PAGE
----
From Deseret News:

The biggest source of conservative skepticism on climate change is fear of what the solution might be, said Josiah Neeley, senior fellow in energy policy at the R Street Institute, a Washington, D.C.-based public policy research organization focused on free enterprise. The phenomenon of denying problems when the solutions are undesirable is called solution aversion.

“There is a suspicion that if they embrace the idea that climate is a problem, they are going to be pushed into some liberal or big government response to the whole thing,” said Neeley, who used to doubt there was anything that could reasonably be done to combat climate change.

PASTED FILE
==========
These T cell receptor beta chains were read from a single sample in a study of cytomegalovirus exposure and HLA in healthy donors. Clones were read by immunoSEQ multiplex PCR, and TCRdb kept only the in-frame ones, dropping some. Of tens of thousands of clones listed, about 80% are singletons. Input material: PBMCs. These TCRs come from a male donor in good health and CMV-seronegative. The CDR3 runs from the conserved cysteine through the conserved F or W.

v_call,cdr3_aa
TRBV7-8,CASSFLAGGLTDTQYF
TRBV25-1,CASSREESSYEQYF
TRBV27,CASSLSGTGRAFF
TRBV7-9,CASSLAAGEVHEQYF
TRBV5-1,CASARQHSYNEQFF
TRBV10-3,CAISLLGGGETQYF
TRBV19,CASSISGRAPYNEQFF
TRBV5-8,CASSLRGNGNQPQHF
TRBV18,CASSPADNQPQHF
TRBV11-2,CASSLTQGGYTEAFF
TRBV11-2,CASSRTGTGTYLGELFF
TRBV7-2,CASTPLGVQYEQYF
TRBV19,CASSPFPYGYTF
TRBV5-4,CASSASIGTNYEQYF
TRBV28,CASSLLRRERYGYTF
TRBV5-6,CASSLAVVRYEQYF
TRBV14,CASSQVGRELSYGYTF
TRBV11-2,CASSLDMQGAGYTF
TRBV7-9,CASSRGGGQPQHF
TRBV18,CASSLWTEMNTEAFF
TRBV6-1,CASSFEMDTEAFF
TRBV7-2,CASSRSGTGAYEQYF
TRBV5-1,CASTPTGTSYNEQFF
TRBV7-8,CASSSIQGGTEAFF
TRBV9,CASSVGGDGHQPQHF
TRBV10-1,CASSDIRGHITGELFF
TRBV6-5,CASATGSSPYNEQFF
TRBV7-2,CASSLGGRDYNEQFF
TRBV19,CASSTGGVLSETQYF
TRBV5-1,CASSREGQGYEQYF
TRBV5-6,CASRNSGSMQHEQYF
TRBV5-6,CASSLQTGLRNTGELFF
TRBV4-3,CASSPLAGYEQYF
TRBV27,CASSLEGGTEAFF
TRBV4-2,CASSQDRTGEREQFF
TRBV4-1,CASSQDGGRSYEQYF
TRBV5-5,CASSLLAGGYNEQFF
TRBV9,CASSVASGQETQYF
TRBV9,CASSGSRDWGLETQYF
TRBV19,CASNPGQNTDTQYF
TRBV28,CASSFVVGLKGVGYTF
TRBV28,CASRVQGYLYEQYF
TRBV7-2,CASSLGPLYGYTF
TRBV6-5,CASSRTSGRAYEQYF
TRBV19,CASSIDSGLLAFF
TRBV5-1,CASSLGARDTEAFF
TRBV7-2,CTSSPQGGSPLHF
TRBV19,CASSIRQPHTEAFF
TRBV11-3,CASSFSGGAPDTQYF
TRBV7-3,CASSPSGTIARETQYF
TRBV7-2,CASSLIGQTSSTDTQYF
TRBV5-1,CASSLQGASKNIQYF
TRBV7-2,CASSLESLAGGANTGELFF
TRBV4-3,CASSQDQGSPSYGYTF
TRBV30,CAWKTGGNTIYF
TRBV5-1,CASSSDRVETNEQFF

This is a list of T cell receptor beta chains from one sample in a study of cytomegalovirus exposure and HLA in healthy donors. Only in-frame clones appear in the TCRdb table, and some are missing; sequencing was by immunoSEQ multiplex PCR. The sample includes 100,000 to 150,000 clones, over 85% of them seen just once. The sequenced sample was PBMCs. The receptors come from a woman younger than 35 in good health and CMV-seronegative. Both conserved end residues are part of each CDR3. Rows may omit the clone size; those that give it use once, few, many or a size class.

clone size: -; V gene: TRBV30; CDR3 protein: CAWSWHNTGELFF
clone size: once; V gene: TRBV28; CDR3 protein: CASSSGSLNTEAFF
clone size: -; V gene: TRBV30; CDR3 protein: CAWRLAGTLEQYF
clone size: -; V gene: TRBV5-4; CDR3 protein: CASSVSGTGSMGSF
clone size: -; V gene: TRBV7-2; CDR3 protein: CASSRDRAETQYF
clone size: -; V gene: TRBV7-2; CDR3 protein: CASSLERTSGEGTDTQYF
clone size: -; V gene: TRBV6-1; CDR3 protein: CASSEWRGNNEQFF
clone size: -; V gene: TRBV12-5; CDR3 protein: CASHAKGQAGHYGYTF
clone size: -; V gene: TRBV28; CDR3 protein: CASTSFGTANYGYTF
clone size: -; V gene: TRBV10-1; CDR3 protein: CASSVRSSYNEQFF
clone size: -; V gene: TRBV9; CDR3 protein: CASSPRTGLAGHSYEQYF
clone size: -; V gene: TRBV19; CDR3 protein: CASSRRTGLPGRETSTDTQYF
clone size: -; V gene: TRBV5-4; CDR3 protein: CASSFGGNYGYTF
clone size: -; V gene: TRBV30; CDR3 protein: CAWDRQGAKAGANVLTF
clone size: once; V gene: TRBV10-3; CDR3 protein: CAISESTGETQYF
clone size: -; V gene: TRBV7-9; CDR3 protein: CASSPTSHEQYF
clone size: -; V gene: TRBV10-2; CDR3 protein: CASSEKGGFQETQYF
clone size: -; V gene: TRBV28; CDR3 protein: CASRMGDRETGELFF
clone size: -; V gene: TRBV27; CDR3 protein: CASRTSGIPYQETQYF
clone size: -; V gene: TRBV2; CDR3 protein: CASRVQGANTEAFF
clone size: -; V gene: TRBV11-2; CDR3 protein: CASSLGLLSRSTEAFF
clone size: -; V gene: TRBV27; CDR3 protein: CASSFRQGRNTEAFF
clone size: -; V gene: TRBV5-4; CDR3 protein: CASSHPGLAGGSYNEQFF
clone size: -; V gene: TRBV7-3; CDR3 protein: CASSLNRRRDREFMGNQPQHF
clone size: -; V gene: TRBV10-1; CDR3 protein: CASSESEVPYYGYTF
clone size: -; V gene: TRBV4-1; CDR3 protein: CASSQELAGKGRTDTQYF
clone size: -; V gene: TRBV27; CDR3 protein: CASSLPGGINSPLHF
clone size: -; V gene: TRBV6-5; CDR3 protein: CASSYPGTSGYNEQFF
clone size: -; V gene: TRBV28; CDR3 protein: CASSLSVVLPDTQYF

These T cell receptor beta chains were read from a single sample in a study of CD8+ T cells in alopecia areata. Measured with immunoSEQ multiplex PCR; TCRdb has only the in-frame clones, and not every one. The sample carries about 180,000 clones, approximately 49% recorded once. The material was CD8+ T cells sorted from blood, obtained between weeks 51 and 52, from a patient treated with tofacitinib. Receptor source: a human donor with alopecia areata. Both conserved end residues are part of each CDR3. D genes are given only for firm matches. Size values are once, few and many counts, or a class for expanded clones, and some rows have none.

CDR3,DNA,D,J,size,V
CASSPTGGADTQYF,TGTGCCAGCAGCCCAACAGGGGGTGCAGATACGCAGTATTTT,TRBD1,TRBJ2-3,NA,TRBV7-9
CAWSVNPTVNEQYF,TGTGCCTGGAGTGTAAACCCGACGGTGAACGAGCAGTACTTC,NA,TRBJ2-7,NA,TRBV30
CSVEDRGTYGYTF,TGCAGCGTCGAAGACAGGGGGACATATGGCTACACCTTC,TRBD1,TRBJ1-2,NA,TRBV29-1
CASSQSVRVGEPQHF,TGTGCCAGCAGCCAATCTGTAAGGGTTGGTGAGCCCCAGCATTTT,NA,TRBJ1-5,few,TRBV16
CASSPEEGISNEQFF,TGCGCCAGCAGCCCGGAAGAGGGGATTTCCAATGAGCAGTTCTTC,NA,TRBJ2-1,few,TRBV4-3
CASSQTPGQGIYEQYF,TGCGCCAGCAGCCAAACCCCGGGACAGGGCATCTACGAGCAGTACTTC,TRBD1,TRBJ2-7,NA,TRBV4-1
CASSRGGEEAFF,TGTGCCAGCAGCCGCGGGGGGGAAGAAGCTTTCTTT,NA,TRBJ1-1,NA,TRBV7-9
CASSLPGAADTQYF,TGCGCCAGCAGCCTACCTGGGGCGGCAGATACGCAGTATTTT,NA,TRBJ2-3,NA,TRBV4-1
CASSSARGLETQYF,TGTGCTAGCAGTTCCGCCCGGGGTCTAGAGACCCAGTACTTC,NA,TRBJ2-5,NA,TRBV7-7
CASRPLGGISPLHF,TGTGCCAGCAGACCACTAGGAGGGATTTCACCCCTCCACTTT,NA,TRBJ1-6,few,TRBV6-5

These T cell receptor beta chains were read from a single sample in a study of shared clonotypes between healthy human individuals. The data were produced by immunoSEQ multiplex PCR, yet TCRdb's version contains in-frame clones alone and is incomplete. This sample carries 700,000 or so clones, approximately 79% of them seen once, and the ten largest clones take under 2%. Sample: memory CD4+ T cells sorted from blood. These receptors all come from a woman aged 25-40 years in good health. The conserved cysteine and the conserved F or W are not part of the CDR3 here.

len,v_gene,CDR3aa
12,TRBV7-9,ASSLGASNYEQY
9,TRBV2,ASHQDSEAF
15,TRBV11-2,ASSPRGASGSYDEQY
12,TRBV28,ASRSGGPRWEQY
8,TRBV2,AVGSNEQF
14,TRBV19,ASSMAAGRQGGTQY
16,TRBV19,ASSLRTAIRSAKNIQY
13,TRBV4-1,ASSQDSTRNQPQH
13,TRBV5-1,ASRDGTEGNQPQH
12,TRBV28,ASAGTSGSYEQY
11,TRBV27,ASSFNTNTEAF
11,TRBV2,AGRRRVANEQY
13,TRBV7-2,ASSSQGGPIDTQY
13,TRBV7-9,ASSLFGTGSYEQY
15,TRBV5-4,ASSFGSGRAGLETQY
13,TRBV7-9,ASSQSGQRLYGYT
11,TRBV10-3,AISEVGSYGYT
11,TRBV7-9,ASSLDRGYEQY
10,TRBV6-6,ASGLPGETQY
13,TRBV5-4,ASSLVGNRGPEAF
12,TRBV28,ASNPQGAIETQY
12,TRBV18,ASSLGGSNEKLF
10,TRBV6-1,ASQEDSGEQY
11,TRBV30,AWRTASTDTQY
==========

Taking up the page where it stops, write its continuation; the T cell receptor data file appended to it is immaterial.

As he did more research, Neeley’s view began to evolve. Now he says a revenue neutral carbon tax, deregulation of clean energy sources like nuclear and hydropower plants and cutting back of government subsidies for fossil fuel generation and the cost of living in disaster-prone areas could have a significant impact without hurting the economy. As a general principle, he believes reducing regulation to allow for more innovation will assist the natural proliferation of more efficient, cheaper clean energy solutions around the world.

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